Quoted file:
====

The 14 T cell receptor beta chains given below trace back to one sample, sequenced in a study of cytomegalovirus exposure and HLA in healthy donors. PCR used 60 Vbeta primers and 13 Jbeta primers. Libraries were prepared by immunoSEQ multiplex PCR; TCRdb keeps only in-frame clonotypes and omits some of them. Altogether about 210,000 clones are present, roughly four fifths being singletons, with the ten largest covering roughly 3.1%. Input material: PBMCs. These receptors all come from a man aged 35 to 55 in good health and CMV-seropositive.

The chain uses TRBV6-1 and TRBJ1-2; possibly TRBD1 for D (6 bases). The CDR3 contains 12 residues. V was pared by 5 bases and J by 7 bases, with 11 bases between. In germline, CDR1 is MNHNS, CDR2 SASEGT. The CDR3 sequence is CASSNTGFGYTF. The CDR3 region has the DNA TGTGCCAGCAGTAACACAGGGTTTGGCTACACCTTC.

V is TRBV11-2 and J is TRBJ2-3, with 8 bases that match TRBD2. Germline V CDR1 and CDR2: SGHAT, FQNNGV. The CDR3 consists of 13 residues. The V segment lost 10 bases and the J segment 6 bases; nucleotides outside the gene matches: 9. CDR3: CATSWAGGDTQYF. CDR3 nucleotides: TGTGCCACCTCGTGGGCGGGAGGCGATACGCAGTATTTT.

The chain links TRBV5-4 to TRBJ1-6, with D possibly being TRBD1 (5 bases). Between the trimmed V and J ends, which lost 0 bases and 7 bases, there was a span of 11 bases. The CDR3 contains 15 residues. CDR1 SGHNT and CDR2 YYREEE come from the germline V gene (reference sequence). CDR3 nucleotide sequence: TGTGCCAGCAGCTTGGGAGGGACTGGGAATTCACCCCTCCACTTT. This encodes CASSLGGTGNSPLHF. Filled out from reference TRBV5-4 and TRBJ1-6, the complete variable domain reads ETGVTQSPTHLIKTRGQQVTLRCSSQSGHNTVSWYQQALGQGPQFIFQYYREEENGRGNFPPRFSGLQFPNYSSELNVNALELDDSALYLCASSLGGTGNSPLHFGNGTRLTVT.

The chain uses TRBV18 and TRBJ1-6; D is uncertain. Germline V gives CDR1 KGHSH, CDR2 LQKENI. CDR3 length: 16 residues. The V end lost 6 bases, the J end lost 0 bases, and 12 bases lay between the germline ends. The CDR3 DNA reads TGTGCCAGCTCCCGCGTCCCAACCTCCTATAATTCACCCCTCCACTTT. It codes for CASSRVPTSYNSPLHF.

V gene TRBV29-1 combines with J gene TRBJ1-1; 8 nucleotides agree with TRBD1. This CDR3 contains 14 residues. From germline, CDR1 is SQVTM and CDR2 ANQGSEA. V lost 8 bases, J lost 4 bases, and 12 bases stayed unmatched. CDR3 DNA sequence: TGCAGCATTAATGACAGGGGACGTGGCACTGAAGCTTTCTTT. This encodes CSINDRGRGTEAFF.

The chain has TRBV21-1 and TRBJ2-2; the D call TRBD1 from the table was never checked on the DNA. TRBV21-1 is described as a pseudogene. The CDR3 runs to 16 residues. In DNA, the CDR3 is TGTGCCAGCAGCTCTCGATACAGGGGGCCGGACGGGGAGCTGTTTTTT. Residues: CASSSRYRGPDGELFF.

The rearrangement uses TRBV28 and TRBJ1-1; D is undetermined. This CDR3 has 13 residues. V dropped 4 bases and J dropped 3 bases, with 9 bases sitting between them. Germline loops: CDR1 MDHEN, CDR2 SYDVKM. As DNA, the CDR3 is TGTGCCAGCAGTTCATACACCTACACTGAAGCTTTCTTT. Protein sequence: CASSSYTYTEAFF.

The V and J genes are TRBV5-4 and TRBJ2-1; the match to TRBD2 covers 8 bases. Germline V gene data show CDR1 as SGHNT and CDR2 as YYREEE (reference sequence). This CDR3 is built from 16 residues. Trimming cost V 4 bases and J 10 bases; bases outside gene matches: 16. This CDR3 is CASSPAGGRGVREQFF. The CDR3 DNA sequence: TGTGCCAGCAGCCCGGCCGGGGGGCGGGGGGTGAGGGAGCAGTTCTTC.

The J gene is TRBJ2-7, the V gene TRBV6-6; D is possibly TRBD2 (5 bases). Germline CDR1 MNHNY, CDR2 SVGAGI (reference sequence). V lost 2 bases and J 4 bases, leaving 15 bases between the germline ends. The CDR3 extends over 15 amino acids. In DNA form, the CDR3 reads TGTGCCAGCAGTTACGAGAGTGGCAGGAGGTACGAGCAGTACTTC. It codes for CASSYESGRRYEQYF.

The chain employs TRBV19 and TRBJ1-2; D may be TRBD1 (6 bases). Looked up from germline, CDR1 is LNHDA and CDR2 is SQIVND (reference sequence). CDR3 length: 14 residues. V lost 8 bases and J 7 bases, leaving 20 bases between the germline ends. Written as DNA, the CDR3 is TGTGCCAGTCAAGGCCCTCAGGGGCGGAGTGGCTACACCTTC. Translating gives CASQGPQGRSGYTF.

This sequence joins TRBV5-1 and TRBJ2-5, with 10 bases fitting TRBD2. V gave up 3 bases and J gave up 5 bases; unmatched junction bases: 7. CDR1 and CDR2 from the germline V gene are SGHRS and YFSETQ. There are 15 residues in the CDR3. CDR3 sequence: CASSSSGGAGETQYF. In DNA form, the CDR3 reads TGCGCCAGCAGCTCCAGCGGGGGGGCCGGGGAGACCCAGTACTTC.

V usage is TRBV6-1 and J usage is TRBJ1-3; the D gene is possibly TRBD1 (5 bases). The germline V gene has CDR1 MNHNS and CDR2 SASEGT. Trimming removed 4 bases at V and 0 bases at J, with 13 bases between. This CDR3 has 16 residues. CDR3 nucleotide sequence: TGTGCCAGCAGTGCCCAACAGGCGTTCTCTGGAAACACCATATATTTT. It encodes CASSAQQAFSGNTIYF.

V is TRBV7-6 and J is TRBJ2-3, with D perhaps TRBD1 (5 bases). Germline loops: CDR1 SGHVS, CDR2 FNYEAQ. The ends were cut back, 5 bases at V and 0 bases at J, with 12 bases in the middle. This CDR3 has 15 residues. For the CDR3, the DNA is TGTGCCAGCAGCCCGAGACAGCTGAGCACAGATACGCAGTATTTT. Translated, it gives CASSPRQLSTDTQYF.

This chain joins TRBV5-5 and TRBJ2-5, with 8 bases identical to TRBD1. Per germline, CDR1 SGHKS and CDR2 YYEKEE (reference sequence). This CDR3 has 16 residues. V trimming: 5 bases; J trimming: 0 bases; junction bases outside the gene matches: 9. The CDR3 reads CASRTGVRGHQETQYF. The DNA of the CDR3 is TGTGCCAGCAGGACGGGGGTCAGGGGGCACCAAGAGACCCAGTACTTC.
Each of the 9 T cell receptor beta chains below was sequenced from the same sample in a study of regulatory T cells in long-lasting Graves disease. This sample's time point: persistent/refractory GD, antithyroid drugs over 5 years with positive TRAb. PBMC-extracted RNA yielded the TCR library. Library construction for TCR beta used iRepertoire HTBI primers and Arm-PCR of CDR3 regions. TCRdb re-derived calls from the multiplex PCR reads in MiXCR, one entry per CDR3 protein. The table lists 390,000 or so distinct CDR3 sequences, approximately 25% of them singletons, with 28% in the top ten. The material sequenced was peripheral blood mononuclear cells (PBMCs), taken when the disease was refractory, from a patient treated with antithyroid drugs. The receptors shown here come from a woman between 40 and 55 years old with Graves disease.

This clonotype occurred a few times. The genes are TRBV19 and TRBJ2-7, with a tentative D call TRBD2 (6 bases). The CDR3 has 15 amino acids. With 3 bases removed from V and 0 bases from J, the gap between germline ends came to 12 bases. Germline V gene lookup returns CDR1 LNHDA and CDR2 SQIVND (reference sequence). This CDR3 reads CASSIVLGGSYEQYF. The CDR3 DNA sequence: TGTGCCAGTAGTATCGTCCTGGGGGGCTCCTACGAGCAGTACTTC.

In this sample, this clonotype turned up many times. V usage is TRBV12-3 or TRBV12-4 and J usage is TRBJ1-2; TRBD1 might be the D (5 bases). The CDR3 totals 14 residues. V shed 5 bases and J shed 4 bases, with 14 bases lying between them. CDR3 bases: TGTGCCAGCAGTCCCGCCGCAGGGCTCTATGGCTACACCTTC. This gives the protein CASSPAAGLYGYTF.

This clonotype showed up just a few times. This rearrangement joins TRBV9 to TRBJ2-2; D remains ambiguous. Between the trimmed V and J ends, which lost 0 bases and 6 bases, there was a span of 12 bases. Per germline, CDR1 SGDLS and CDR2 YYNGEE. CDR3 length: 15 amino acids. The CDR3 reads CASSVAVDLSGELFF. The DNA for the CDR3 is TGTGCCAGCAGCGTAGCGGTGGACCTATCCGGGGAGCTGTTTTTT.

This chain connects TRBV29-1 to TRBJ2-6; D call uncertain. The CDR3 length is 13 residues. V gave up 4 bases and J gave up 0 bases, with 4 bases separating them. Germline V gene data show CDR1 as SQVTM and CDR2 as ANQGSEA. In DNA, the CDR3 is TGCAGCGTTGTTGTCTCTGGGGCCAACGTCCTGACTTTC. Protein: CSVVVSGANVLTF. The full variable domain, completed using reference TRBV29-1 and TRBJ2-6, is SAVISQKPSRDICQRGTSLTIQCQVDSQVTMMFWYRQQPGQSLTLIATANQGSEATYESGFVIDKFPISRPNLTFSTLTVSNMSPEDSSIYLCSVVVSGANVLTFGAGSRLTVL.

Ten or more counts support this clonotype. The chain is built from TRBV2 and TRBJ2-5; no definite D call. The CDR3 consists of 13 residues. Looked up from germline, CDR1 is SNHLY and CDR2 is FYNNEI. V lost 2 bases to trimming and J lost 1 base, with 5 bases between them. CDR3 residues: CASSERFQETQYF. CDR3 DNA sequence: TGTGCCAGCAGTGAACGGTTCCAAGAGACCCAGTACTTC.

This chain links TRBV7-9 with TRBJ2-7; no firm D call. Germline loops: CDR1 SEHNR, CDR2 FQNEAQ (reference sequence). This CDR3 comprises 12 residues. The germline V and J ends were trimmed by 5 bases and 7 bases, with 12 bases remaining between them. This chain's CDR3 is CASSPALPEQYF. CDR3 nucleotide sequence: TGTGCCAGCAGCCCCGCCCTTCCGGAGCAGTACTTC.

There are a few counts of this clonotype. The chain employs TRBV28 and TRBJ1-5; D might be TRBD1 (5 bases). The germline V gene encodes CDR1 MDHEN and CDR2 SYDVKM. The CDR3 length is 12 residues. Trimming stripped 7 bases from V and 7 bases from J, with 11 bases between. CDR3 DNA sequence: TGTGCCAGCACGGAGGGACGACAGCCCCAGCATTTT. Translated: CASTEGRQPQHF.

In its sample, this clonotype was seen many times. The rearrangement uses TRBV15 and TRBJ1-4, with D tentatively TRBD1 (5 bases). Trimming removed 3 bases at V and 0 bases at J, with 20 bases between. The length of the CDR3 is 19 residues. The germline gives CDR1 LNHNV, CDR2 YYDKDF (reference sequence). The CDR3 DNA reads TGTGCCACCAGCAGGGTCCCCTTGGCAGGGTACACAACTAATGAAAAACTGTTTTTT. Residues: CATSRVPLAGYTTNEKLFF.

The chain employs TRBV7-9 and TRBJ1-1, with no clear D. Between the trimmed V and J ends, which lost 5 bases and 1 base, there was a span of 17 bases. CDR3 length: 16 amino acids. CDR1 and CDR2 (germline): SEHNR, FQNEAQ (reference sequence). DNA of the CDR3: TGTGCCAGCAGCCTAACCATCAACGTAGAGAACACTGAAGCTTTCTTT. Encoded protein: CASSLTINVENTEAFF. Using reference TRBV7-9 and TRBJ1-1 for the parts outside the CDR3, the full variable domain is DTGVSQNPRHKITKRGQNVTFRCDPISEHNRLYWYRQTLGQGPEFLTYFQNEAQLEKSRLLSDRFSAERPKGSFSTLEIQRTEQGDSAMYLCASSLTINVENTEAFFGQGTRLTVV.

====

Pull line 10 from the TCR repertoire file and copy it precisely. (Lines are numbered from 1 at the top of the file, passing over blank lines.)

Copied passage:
The J gene is TRBJ2-7, the V gene TRBV6-6; D is possibly TRBD2 (5 bases). Germline CDR1 MNHNY, CDR2 SVGAGI (reference sequence). V lost 2 bases and J 4 bases, leaving 15 bases between the germline ends. The CDR3 extends over 15 amino acids. In DNA form, the CDR3 reads TGTGCCAGCAGTTACGAGAGTGGCAGGAGGTACGAGCAGTACTTC. It codes for CASSYESGRRYEQYF.